From a developer's standpoint, it would be ideal to program the VR system by providing high-level descriptions and having the software determine automatically all of the low-level details. In a perfect world, there would be a VR engine, which serves a purpose similar to the game engines available today for creating video games. If the developer follows patterns that many before her have implemented already, then many complicated details can be avoided by simply calling functions from a well-designed software library. However, if the developer wants to try something original, then she would have to design the functions from scratch. This requires a deeper understanding of the VR fundamentals, while also being familiar with lower-level system operations.
Unfortunately, we are currently a long way from having fully functional, general-purpose VR engines. As applications of VR broaden, specialized VR engines are also likely to emerge. For example, one might be targeted for immersive cinematography while another is geared toward engineering design. Which components will become more like part of a VR ``operating system'' and which will become higher level ``engine'' components? Given the current situation, developers will likely be implementing much of the functionality of their VR systems from scratch. This may involve utilizing a software development kit (SDK) for particular headsets that handles the lowest level operations, such as device drivers, head tracking, and display output. Alternatively, they might find themselves using a game engine that has been recently adapted for VR, even though it was fundamentally designed for video games on a screen. This can avoid substantial effort at first, but then may be cumbersome when someone wants to implement ideas that are not part of standard video games.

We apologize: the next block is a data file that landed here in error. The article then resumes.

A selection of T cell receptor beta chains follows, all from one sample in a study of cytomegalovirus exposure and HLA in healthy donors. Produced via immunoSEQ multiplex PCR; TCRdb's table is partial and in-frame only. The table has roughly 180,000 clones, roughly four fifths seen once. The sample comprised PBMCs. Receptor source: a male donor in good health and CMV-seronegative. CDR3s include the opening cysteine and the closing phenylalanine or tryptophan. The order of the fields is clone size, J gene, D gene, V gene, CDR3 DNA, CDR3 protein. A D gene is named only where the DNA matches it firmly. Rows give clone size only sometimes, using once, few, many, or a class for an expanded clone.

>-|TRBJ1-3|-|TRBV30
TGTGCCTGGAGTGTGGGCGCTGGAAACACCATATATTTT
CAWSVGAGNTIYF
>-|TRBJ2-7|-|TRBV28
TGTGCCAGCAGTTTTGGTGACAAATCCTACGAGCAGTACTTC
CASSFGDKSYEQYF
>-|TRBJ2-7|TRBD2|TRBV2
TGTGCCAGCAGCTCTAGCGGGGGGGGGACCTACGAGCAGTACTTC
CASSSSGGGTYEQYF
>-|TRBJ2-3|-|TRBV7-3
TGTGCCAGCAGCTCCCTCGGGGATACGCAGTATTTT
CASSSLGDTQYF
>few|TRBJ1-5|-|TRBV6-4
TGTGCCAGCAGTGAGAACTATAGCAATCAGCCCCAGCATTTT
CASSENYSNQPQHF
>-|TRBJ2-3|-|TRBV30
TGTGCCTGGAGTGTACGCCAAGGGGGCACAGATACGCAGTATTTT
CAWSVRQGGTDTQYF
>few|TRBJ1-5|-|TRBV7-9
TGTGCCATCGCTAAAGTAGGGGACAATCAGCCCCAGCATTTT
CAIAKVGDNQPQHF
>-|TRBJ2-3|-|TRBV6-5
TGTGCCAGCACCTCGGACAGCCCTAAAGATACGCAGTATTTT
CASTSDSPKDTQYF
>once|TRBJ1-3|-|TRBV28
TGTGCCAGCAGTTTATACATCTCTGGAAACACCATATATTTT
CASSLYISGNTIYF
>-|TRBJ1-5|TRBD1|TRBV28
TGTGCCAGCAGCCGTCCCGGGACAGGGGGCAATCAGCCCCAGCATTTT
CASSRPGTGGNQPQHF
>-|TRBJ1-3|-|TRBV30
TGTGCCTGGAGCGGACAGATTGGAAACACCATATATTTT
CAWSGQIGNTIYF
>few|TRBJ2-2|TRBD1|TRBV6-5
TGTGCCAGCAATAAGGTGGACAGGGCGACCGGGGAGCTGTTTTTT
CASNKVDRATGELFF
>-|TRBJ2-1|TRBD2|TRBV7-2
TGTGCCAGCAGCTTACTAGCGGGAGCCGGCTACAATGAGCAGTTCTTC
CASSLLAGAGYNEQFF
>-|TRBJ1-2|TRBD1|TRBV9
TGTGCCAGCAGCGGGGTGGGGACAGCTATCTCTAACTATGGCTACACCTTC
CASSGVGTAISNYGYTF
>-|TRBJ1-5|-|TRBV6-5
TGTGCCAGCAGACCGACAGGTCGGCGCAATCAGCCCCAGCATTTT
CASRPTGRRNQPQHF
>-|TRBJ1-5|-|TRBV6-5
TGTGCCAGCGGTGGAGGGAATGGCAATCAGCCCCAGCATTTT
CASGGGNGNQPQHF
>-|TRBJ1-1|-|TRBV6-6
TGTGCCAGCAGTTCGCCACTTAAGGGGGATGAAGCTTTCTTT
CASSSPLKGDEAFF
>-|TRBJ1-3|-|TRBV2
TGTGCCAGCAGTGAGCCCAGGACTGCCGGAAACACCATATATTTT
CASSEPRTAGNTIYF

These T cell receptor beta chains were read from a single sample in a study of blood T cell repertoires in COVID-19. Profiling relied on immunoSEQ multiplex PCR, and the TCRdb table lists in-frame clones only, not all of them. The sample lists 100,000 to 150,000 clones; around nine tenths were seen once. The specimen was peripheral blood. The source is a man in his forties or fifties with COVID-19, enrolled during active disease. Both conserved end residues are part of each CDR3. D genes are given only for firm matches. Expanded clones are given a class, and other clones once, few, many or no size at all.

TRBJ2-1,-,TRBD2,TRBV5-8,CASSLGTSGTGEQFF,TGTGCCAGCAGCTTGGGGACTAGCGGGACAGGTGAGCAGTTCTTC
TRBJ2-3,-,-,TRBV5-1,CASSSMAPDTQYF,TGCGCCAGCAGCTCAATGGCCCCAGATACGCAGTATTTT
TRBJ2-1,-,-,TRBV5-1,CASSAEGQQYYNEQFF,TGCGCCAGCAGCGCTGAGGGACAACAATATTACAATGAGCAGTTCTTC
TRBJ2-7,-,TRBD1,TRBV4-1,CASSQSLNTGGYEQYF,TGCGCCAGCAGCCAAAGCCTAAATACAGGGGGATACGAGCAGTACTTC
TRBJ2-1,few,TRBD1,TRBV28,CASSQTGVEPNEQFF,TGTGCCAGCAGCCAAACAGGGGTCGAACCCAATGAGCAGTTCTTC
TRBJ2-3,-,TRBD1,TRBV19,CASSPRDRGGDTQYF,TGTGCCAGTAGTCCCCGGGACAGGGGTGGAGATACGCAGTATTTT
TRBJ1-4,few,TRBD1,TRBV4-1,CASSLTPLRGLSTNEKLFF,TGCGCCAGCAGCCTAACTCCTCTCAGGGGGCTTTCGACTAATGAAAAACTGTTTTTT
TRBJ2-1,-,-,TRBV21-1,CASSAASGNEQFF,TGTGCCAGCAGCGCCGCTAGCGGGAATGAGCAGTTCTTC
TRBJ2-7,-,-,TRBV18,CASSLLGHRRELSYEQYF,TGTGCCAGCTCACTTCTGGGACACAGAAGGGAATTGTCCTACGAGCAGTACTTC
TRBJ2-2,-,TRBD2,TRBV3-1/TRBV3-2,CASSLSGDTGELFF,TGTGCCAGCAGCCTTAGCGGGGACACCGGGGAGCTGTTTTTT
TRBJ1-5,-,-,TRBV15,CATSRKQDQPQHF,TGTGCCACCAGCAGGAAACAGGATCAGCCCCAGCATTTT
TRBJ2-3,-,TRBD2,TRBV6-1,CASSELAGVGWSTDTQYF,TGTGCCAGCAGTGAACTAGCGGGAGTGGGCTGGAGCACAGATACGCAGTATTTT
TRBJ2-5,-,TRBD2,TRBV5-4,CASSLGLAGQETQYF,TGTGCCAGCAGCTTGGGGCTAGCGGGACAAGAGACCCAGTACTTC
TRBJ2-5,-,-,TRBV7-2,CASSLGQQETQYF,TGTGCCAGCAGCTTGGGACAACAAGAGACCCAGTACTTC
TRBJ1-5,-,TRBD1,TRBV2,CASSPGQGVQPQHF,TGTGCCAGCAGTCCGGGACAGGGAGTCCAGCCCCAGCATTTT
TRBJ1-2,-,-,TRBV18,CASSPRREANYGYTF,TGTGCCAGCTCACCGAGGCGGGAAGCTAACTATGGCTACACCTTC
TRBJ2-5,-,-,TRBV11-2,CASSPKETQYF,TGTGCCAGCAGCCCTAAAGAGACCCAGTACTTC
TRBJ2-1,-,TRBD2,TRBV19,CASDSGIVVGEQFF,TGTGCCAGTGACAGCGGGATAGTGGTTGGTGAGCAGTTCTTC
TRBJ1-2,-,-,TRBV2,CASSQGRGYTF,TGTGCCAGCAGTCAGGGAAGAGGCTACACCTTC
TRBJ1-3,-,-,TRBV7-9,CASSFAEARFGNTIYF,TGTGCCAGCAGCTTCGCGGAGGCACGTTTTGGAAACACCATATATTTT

What software components are needed to produce a VR experience? Figure 2.13 presents a high-level view that highlights the central role of the Virtual World Generator (VWG). The VWG receives inputs from low-level systems that indicate what the user is doing in the real world. A head tracker provides timely estimates of the user's head position and orientation. Keyboard, mouse, and game controller events arrive in a queue that are ready to be processed. The key role of the VWG is to maintain enough of an internal ``reality'' so that renderers can extract the information they need to calculate outputs for their displays.